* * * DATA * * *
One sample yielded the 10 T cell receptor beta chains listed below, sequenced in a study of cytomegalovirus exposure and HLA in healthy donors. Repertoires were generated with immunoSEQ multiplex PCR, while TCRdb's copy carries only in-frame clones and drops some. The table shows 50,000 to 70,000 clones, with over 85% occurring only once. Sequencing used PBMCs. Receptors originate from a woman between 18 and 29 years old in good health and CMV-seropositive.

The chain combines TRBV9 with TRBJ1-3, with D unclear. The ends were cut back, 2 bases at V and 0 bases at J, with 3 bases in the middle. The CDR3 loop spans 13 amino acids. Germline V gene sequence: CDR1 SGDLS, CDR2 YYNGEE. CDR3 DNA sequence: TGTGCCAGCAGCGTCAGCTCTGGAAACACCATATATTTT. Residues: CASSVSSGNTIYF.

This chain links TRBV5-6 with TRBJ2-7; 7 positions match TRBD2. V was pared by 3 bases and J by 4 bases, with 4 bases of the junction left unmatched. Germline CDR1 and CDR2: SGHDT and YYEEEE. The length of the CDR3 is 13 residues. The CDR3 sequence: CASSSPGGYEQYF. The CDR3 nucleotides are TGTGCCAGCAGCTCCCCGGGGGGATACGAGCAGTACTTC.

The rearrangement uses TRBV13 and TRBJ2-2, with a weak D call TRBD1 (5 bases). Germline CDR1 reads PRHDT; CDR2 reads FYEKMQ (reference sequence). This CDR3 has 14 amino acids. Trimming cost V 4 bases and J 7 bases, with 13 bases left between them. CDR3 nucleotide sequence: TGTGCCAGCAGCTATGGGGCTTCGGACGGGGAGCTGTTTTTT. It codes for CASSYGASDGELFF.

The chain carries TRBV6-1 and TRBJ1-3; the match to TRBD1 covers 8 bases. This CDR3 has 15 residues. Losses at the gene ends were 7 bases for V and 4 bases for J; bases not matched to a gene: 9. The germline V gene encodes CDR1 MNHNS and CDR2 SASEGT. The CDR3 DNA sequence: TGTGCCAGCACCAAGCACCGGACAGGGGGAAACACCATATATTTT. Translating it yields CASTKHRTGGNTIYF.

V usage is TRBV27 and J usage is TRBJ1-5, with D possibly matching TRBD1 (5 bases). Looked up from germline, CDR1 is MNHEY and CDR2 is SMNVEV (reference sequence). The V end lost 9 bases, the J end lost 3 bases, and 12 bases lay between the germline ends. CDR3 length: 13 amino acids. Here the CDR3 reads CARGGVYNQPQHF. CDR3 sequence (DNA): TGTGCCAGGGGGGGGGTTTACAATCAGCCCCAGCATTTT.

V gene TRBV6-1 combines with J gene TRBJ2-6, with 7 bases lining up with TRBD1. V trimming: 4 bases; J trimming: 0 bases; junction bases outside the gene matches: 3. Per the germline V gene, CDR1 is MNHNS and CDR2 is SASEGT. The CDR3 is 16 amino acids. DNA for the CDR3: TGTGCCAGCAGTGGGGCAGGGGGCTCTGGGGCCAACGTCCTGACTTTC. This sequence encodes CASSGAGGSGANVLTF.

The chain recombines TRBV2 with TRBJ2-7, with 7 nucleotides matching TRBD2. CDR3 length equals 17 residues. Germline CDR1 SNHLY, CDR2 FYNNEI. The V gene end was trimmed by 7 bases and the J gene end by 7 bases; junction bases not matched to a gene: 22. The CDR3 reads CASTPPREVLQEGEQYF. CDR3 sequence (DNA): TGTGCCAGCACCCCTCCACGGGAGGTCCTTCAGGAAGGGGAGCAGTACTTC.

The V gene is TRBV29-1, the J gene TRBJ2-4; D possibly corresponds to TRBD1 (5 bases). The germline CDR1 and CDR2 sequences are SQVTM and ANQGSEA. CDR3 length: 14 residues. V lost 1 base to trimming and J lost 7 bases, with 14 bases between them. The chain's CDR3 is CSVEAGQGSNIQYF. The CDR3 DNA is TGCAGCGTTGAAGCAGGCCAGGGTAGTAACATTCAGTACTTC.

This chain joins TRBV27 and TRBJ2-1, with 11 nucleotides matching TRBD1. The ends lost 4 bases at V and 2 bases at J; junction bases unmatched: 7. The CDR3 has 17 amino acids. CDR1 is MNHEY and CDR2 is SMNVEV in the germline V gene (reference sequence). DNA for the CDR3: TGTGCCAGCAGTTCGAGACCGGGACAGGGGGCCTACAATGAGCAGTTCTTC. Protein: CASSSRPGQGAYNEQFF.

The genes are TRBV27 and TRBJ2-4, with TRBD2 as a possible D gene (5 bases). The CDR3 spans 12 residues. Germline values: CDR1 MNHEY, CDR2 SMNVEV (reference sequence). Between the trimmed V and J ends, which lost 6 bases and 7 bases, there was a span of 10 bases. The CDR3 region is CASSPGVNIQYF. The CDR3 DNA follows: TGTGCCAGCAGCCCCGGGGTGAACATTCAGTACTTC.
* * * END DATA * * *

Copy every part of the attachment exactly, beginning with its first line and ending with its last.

One sample yielded the 10 T cell receptor beta chains listed below, sequenced in a study of cytomegalovirus exposure and HLA in healthy donors. Repertoires were generated with immunoSEQ multiplex PCR, while TCRdb's copy carries only in-frame clones and drops some. The table shows 50,000 to 70,000 clones, with over 85% occurring only once. Sequencing used PBMCs. Receptors originate from a woman between 18 and 29 years old in good health and CMV-seropositive.

The chain combines TRBV9 with TRBJ1-3, with D unclear. The ends were cut back, 2 bases at V and 0 bases at J, with 3 bases in the middle. The CDR3 loop spans 13 amino acids. Germline V gene sequence: CDR1 SGDLS, CDR2 YYNGEE. CDR3 DNA sequence: TGTGCCAGCAGCGTCAGCTCTGGAAACACCATATATTTT. Residues: CASSVSSGNTIYF.

This chain links TRBV5-6 with TRBJ2-7; 7 positions match TRBD2. V was pared by 3 bases and J by 4 bases, with 4 bases of the junction left unmatched. Germline CDR1 and CDR2: SGHDT and YYEEEE. The length of the CDR3 is 13 residues. The CDR3 sequence: CASSSPGGYEQYF. The CDR3 nucleotides are TGTGCCAGCAGCTCCCCGGGGGGATACGAGCAGTACTTC.

The rearrangement uses TRBV13 and TRBJ2-2, with a weak D call TRBD1 (5 bases). Germline CDR1 reads PRHDT; CDR2 reads FYEKMQ (reference sequence). This CDR3 has 14 amino acids. Trimming cost V 4 bases and J 7 bases, with 13 bases left between them. CDR3 nucleotide sequence: TGTGCCAGCAGCTATGGGGCTTCGGACGGGGAGCTGTTTTTT. It codes for CASSYGASDGELFF.

The chain carries TRBV6-1 and TRBJ1-3; the match to TRBD1 covers 8 bases. This CDR3 has 15 residues. Losses at the gene ends were 7 bases for V and 4 bases for J; bases not matched to a gene: 9. The germline V gene encodes CDR1 MNHNS and CDR2 SASEGT. The CDR3 DNA sequence: TGTGCCAGCACCAAGCACCGGACAGGGGGAAACACCATATATTTT. Translating it yields CASTKHRTGGNTIYF.

V usage is TRBV27 and J usage is TRBJ1-5, with D possibly matching TRBD1 (5 bases). Looked up from germline, CDR1 is MNHEY and CDR2 is SMNVEV (reference sequence). The V end lost 9 bases, the J end lost 3 bases, and 12 bases lay between the germline ends. CDR3 length: 13 amino acids. Here the CDR3 reads CARGGVYNQPQHF. CDR3 sequence (DNA): TGTGCCAGGGGGGGGGTTTACAATCAGCCCCAGCATTTT.

V gene TRBV6-1 combines with J gene TRBJ2-6, with 7 bases lining up with TRBD1. V trimming: 4 bases; J trimming: 0 bases; junction bases outside the gene matches: 3. Per the germline V gene, CDR1 is MNHNS and CDR2 is SASEGT. The CDR3 is 16 amino acids. DNA for the CDR3: TGTGCCAGCAGTGGGGCAGGGGGCTCTGGGGCCAACGTCCTGACTTTC. This sequence encodes CASSGAGGSGANVLTF.

The chain recombines TRBV2 with TRBJ2-7, with 7 nucleotides matching TRBD2. CDR3 length equals 17 residues. Germline CDR1 SNHLY, CDR2 FYNNEI. The V gene end was trimmed by 7 bases and the J gene end by 7 bases; junction bases not matched to a gene: 22. The CDR3 reads CASTPPREVLQEGEQYF. CDR3 sequence (DNA): TGTGCCAGCACCCCTCCACGGGAGGTCCTTCAGGAAGGGGAGCAGTACTTC.

The V gene is TRBV29-1, the J gene TRBJ2-4; D possibly corresponds to TRBD1 (5 bases). The germline CDR1 and CDR2 sequences are SQVTM and ANQGSEA. CDR3 length: 14 residues. V lost 1 base to trimming and J lost 7 bases, with 14 bases between them. The chain's CDR3 is CSVEAGQGSNIQYF. The CDR3 DNA is TGCAGCGTTGAAGCAGGCCAGGGTAGTAACATTCAGTACTTC.

This chain joins TRBV27 and TRBJ2-1, with 11 nucleotides matching TRBD1. The ends lost 4 bases at V and 2 bases at J; junction bases unmatched: 7. The CDR3 has 17 amino acids. CDR1 is MNHEY and CDR2 is SMNVEV in the germline V gene (reference sequence). DNA for the CDR3: TGTGCCAGCAGTTCGAGACCGGGACAGGGGGCCTACAATGAGCAGTTCTTC. Protein: CASSSRPGQGAYNEQFF.

The genes are TRBV27 and TRBJ2-4, with TRBD2 as a possible D gene (5 bases). The CDR3 spans 12 residues. Germline values: CDR1 MNHEY, CDR2 SMNVEV (reference sequence). Between the trimmed V and J ends, which lost 6 bases and 7 bases, there was a span of 10 bases. The CDR3 region is CASSPGVNIQYF. The CDR3 DNA follows: TGTGCCAGCAGCCCCGGGGTGAACATTCAGTACTTC.